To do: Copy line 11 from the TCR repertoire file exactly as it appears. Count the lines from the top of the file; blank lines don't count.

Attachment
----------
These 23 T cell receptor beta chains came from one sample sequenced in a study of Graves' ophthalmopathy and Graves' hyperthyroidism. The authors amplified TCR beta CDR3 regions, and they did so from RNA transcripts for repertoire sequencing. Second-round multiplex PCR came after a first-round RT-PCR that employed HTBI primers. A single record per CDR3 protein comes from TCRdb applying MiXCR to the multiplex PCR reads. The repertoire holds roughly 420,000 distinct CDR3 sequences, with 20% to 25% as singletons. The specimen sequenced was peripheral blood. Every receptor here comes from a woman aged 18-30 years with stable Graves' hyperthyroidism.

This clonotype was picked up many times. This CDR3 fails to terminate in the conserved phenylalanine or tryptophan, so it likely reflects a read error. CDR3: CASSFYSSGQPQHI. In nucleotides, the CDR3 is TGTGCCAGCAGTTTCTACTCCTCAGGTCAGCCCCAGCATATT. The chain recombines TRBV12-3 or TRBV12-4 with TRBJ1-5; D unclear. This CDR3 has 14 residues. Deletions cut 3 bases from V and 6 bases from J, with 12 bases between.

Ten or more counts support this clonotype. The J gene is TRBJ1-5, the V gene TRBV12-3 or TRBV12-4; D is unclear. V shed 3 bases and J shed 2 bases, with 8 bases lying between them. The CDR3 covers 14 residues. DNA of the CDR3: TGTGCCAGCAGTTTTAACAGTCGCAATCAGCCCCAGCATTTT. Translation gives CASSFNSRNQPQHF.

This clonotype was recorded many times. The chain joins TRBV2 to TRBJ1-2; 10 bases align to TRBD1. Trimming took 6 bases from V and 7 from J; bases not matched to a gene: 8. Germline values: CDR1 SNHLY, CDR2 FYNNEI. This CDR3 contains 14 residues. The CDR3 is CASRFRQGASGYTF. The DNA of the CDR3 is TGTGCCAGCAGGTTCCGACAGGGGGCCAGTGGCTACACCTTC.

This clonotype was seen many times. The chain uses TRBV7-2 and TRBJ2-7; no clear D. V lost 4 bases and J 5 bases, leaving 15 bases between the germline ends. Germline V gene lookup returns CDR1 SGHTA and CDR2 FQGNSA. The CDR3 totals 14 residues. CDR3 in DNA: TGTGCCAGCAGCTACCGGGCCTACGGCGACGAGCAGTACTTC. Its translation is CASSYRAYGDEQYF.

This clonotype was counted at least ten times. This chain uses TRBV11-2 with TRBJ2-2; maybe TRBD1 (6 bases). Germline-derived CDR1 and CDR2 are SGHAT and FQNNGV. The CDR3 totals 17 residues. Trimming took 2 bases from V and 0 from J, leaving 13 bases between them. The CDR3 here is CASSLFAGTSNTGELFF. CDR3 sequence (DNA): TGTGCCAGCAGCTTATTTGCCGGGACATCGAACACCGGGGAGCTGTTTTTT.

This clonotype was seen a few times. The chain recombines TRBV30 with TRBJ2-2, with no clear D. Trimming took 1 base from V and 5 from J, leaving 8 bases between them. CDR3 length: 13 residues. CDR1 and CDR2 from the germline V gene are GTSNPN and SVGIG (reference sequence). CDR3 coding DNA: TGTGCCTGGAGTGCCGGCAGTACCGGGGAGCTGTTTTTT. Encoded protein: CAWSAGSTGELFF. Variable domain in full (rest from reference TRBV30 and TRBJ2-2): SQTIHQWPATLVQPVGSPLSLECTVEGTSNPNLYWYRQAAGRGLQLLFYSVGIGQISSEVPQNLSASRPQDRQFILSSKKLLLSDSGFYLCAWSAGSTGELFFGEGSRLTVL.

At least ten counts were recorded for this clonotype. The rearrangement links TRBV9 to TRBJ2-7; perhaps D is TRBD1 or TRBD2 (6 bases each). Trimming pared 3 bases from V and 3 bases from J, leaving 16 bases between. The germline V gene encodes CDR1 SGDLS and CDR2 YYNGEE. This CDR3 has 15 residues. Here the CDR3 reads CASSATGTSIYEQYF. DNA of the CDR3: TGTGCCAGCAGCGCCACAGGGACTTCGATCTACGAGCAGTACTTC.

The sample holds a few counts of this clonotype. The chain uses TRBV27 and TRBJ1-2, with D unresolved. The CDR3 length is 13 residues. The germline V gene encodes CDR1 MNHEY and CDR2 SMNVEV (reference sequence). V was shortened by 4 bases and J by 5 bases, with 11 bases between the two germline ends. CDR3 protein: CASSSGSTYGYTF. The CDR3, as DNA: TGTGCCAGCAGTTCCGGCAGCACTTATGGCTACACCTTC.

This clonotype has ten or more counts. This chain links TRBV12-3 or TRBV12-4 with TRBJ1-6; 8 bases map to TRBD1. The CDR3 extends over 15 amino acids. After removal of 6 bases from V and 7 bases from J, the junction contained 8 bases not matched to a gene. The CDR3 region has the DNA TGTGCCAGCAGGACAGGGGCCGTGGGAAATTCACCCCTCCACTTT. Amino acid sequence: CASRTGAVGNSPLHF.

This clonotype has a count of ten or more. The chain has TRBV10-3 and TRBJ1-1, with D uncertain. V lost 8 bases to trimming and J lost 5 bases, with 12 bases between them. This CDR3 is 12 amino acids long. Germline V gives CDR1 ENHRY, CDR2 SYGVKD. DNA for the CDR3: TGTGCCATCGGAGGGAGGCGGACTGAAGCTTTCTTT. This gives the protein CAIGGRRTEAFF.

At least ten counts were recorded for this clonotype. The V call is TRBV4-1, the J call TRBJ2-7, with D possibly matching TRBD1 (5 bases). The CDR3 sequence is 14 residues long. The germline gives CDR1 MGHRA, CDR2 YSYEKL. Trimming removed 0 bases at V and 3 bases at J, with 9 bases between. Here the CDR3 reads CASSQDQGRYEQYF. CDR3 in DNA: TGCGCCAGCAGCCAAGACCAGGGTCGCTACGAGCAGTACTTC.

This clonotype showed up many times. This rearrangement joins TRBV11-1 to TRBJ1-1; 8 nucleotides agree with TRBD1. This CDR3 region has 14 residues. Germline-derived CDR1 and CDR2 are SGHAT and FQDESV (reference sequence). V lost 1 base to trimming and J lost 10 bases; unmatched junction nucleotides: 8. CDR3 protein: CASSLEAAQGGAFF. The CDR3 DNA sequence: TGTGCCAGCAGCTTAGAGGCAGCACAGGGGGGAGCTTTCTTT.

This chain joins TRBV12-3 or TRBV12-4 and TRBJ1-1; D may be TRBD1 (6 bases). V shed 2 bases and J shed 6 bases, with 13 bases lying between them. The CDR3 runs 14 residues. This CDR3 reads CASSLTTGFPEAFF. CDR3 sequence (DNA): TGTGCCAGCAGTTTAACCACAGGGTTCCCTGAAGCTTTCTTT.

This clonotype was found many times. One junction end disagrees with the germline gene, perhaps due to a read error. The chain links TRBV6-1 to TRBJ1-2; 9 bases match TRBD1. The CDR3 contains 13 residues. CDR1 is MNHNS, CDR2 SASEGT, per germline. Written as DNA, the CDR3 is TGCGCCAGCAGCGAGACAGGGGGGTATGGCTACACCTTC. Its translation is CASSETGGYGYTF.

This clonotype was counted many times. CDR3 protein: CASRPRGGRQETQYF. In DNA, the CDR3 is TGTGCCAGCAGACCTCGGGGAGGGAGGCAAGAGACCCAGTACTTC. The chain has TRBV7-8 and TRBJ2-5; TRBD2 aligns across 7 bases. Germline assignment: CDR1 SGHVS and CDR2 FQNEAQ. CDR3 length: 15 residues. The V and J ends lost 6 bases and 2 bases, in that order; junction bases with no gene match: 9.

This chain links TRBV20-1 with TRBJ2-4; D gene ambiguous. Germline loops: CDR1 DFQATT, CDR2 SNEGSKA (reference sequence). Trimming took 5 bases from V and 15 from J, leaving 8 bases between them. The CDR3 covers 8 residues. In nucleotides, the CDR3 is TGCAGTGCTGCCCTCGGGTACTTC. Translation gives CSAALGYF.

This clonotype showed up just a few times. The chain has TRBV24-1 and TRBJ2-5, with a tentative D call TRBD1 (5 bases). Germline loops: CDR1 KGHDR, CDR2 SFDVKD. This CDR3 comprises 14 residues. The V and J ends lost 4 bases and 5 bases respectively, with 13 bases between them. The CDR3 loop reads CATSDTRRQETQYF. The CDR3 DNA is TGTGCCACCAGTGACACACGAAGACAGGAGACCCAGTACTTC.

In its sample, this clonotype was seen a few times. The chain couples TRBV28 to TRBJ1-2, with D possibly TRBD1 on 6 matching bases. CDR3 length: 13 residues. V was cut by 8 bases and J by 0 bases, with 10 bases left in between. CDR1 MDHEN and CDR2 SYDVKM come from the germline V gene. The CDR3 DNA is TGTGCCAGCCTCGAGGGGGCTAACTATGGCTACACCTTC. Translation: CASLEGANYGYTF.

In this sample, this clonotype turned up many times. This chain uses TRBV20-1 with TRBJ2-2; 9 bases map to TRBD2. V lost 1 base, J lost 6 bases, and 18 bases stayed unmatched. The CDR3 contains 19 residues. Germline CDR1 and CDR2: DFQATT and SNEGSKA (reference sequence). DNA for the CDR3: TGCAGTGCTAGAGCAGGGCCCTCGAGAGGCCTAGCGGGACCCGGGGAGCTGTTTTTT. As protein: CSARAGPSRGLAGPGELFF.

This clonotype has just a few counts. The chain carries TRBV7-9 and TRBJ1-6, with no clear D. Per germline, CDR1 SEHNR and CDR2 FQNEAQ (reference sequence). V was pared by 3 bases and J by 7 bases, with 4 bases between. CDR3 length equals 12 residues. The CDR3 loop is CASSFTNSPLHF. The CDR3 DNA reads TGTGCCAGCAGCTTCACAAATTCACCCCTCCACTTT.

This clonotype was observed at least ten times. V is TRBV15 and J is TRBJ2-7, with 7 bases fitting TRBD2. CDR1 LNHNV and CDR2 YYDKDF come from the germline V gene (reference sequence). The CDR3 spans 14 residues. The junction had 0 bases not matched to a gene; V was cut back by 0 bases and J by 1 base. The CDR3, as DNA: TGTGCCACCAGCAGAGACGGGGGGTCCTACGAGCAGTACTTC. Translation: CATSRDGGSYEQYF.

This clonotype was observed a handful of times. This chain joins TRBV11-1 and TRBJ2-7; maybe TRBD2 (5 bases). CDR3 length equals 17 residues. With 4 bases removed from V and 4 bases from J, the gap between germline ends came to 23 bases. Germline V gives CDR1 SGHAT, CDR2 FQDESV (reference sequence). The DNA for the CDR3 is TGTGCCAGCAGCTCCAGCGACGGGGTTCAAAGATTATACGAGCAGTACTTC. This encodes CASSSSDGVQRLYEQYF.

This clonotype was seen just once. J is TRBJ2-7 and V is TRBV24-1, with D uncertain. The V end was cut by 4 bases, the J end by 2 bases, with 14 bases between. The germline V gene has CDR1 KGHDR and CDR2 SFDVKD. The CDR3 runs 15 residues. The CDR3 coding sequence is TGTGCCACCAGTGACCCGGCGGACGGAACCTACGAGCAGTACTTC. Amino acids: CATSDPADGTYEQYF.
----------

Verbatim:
This clonotype has a count of ten or more. The chain has TRBV10-3 and TRBJ1-1, with D uncertain. V lost 8 bases to trimming and J lost 5 bases, with 12 bases between them. This CDR3 is 12 amino acids long. Germline V gives CDR1 ENHRY, CDR2 SYGVKD. DNA for the CDR3: TGTGCCATCGGAGGGAGGCGGACTGAAGCTTTCTTT. This gives the protein CAIGGRRTEAFF.